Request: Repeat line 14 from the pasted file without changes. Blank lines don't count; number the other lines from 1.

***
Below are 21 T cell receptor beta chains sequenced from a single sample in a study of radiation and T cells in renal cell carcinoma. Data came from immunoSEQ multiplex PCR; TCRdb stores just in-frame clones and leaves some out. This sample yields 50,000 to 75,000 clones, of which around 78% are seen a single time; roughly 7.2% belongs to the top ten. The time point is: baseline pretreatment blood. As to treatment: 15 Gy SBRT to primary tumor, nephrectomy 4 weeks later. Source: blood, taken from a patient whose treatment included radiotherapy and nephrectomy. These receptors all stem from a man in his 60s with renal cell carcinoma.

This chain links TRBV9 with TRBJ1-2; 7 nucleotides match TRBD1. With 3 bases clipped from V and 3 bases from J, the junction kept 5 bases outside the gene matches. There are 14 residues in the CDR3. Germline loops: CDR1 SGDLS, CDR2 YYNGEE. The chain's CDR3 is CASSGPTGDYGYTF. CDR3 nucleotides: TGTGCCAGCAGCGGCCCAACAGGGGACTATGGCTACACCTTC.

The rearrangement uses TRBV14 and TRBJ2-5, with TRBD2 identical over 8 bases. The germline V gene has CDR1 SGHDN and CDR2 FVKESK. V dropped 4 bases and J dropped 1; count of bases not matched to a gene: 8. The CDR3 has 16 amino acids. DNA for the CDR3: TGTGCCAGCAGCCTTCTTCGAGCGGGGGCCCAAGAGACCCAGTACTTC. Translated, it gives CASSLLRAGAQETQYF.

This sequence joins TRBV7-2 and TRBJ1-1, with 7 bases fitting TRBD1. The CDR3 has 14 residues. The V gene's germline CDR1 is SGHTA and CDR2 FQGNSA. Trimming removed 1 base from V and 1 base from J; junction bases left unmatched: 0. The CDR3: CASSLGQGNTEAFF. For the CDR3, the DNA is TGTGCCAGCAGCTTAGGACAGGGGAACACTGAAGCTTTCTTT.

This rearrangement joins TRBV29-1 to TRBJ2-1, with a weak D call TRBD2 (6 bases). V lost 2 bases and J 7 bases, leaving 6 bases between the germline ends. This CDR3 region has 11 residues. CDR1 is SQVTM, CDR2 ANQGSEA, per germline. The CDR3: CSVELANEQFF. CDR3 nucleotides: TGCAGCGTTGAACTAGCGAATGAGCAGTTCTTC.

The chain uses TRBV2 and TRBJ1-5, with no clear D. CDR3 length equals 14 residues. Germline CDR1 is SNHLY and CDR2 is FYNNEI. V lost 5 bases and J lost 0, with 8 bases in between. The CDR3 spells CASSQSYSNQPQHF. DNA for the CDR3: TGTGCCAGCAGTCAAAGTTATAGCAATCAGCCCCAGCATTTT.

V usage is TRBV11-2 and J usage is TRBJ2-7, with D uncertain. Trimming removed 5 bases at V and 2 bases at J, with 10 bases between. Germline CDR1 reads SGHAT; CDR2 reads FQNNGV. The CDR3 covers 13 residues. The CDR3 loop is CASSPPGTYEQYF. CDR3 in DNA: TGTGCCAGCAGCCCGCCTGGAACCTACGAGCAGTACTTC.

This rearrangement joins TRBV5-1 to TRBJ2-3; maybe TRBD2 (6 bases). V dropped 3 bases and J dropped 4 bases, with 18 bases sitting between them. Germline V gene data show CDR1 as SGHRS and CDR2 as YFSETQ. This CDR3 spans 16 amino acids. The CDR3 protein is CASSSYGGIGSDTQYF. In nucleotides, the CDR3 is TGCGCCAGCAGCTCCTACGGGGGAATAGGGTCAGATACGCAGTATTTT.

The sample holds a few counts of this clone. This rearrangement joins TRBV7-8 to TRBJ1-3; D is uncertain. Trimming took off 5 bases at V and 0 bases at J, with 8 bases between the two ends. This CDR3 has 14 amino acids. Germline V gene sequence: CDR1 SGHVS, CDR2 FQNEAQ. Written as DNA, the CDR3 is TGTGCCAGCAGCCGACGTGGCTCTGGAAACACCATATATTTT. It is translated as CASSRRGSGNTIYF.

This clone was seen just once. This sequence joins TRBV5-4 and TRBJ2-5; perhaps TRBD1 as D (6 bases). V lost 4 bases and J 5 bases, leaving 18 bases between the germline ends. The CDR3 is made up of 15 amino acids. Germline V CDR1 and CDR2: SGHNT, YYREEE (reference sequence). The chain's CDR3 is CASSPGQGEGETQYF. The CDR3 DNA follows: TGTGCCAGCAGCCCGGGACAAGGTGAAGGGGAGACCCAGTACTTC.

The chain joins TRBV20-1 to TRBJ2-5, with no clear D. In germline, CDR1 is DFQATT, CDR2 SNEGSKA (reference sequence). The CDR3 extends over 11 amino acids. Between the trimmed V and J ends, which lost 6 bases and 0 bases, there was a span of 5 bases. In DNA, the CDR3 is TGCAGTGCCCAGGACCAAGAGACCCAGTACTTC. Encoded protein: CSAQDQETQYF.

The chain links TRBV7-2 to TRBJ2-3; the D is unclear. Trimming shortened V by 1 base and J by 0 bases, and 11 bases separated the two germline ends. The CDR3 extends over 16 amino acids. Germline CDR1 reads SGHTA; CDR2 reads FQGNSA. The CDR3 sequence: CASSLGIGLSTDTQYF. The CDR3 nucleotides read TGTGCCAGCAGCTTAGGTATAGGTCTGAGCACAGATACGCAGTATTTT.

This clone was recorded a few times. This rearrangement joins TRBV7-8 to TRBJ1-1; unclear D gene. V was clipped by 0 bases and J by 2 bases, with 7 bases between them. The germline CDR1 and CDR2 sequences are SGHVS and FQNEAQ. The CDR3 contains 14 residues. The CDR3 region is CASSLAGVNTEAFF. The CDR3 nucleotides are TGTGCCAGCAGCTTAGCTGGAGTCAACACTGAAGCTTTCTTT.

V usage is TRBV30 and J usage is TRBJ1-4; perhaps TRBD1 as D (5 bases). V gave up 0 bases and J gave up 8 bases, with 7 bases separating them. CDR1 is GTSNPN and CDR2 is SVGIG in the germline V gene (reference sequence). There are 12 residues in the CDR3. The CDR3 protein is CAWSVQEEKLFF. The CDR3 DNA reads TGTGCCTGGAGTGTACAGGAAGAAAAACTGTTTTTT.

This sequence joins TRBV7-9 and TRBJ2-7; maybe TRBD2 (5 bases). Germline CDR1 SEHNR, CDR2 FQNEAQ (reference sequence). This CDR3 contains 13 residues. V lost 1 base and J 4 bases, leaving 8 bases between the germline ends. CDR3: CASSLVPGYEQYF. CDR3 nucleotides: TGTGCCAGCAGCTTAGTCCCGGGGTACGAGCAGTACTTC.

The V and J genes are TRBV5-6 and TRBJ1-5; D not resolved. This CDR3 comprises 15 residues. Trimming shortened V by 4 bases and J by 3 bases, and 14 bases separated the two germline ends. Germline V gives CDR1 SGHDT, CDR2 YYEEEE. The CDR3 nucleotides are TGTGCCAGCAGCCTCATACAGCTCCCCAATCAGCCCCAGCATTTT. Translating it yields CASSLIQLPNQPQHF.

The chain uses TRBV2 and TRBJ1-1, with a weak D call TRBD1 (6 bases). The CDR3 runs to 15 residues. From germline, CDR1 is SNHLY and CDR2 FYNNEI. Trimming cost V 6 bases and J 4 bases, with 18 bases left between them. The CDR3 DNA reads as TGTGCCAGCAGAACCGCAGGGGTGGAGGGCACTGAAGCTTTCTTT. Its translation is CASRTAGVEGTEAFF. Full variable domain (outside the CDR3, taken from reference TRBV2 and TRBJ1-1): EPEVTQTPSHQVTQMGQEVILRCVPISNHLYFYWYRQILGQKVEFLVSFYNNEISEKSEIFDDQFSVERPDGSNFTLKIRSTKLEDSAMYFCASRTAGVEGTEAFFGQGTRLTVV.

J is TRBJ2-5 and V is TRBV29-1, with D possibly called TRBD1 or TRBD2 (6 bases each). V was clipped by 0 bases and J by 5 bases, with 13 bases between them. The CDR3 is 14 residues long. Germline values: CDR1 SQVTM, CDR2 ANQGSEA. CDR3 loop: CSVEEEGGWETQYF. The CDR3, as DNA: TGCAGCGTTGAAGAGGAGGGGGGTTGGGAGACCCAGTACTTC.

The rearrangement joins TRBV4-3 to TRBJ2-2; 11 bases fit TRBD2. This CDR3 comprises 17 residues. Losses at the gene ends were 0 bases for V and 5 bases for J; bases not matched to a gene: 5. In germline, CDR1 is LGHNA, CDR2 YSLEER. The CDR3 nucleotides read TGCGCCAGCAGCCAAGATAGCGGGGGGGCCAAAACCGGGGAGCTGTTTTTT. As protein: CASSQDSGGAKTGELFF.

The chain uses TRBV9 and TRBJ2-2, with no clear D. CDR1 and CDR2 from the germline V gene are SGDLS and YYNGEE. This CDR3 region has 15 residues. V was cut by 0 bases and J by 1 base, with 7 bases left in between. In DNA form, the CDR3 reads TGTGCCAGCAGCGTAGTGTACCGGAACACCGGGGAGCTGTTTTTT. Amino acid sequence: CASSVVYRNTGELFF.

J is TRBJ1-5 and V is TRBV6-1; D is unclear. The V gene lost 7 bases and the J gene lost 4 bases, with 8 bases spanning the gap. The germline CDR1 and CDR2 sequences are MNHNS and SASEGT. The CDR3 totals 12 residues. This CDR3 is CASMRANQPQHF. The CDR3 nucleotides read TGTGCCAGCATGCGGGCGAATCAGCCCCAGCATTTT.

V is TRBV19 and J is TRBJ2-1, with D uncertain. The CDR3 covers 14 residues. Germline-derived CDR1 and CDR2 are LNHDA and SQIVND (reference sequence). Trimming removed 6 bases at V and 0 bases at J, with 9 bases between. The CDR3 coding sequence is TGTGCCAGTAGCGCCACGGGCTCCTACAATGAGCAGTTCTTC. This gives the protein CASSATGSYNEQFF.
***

V usage is TRBV30 and J usage is TRBJ1-4; perhaps TRBD1 as D (5 bases). V gave up 0 bases and J gave up 8 bases, with 7 bases separating them. CDR1 is GTSNPN and CDR2 is SVGIG in the germline V gene (reference sequence). There are 12 residues in the CDR3. The CDR3 protein is CAWSVQEEKLFF. The CDR3 DNA reads TGTGCCTGGAGTGTACAGGAAGAAAAACTGTTTTTT.